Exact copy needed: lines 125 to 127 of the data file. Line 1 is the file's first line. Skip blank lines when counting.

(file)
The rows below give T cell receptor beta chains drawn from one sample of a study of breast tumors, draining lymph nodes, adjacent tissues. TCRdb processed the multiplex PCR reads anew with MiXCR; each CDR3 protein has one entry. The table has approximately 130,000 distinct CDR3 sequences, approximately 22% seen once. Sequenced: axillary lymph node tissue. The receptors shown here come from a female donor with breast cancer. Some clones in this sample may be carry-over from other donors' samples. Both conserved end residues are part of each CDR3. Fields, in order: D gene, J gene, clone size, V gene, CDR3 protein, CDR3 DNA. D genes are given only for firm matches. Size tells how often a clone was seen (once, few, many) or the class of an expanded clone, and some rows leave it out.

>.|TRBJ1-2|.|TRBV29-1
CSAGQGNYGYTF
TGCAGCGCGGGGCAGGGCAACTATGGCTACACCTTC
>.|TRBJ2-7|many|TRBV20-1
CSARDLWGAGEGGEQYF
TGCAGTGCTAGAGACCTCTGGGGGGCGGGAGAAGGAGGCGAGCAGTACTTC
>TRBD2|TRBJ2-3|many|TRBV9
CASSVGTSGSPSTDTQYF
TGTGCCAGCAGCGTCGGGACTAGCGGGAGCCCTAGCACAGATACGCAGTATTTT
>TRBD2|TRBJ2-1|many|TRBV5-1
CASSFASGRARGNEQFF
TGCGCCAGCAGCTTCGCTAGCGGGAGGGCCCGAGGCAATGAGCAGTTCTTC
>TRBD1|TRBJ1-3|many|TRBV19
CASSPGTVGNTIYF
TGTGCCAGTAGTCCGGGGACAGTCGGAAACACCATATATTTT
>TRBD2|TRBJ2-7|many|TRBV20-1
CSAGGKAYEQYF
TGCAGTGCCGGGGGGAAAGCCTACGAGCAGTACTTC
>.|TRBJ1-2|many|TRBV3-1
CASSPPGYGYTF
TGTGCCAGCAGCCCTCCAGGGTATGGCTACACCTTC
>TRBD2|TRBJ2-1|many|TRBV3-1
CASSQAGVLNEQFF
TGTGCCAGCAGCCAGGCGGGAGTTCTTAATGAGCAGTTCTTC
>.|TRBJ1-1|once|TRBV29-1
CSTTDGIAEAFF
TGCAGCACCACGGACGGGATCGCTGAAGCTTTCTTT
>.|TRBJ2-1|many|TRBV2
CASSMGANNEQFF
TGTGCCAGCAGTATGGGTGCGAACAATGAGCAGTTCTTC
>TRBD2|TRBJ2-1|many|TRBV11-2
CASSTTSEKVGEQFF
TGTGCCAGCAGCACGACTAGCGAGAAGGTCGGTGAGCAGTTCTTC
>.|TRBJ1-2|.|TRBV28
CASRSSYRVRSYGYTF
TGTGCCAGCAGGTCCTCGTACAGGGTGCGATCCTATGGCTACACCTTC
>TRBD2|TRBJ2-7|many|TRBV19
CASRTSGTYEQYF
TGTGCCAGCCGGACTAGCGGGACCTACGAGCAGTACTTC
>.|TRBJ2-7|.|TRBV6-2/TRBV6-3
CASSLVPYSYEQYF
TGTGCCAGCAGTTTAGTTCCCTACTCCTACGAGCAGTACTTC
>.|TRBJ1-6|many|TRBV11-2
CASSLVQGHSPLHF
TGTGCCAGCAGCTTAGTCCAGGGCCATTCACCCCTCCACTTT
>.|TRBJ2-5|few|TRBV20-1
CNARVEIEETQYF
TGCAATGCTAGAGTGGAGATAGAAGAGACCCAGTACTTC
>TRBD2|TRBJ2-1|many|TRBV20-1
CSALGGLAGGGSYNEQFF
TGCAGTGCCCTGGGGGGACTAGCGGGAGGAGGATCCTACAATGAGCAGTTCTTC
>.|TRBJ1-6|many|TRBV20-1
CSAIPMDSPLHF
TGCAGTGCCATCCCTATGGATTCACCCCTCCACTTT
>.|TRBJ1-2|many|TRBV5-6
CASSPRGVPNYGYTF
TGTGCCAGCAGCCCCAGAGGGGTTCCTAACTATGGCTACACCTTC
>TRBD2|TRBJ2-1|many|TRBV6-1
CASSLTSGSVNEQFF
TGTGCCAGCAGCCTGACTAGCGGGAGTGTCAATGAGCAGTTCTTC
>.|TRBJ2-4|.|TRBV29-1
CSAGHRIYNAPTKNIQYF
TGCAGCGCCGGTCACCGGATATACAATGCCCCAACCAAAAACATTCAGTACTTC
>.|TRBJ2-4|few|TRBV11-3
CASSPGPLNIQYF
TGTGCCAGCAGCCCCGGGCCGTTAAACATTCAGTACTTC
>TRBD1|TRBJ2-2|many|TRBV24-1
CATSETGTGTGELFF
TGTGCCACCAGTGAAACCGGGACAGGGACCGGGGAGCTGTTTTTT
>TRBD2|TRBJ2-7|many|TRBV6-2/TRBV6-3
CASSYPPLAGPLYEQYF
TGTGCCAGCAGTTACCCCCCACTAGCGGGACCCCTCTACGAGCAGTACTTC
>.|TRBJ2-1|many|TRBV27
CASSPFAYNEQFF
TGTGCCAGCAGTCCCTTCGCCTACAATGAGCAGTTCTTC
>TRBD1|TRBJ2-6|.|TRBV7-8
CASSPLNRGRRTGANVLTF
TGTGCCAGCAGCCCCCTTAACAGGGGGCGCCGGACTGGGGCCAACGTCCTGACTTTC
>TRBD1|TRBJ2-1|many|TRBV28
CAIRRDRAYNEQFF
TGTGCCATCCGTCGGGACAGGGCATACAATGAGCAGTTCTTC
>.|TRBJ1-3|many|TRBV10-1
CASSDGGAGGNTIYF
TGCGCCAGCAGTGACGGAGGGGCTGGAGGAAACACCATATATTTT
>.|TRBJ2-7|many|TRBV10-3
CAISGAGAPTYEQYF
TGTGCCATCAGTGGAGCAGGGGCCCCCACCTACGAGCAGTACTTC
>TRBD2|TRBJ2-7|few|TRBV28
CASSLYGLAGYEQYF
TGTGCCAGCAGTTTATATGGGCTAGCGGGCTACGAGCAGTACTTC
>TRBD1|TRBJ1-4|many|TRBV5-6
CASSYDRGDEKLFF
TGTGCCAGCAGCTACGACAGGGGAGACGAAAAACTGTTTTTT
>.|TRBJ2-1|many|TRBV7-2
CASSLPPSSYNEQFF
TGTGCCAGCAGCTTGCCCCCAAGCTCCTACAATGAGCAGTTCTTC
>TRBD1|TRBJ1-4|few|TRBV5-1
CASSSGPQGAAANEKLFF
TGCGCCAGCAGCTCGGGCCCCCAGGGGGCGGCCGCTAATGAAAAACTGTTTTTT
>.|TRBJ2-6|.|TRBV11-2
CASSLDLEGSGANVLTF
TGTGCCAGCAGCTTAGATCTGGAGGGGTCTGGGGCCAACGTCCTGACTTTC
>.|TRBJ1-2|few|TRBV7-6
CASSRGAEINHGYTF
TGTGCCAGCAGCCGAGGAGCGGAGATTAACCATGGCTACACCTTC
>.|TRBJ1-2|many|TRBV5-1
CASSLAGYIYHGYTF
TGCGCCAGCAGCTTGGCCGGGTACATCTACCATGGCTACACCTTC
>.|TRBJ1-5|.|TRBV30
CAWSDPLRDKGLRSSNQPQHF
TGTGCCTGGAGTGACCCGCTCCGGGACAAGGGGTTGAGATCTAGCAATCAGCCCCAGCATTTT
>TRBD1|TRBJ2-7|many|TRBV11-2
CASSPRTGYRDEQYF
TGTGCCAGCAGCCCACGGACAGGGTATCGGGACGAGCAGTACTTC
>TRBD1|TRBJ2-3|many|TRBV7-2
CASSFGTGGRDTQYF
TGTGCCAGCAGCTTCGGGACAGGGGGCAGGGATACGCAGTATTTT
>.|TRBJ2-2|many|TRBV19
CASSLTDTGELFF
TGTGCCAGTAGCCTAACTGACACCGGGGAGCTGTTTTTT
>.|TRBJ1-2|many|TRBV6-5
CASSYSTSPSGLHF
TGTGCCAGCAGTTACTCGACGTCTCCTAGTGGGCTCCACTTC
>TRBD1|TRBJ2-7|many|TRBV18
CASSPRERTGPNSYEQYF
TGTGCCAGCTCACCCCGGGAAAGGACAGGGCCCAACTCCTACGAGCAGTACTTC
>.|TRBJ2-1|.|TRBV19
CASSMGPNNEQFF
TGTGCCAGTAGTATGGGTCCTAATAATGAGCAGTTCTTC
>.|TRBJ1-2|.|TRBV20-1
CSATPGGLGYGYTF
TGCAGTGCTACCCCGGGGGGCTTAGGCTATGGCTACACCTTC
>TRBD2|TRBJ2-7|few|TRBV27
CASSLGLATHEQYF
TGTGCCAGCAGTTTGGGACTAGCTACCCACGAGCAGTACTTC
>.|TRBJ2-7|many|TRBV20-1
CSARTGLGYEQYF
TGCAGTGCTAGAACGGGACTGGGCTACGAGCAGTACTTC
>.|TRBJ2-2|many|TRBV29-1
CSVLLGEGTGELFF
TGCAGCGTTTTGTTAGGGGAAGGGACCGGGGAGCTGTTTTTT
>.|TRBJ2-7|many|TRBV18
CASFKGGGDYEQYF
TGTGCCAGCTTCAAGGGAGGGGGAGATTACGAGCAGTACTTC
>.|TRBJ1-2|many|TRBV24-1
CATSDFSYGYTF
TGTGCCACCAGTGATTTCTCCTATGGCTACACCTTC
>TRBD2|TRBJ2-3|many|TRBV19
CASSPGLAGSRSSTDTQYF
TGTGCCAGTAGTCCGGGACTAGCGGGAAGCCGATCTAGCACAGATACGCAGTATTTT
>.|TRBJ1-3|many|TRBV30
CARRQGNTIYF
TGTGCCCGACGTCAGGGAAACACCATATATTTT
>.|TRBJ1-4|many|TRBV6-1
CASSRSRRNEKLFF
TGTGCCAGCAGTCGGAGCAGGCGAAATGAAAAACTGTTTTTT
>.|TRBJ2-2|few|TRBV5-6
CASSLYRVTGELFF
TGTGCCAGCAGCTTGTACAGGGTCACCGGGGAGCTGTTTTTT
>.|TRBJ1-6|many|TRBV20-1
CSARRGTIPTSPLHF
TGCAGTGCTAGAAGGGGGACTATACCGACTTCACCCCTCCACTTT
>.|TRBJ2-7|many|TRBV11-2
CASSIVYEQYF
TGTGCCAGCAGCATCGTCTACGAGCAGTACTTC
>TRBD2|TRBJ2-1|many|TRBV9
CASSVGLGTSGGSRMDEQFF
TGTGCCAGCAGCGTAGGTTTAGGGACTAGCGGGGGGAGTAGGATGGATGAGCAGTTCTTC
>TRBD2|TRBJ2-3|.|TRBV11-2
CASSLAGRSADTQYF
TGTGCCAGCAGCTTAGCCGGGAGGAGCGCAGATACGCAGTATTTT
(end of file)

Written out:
>TRBD1|TRBJ2-7|many|TRBV18
CASSPRERTGPNSYEQYF
TGTGCCAGCTCACCCCGGGAAAGGACAGGGCCCAACTCCTACGAGCAGTACTTC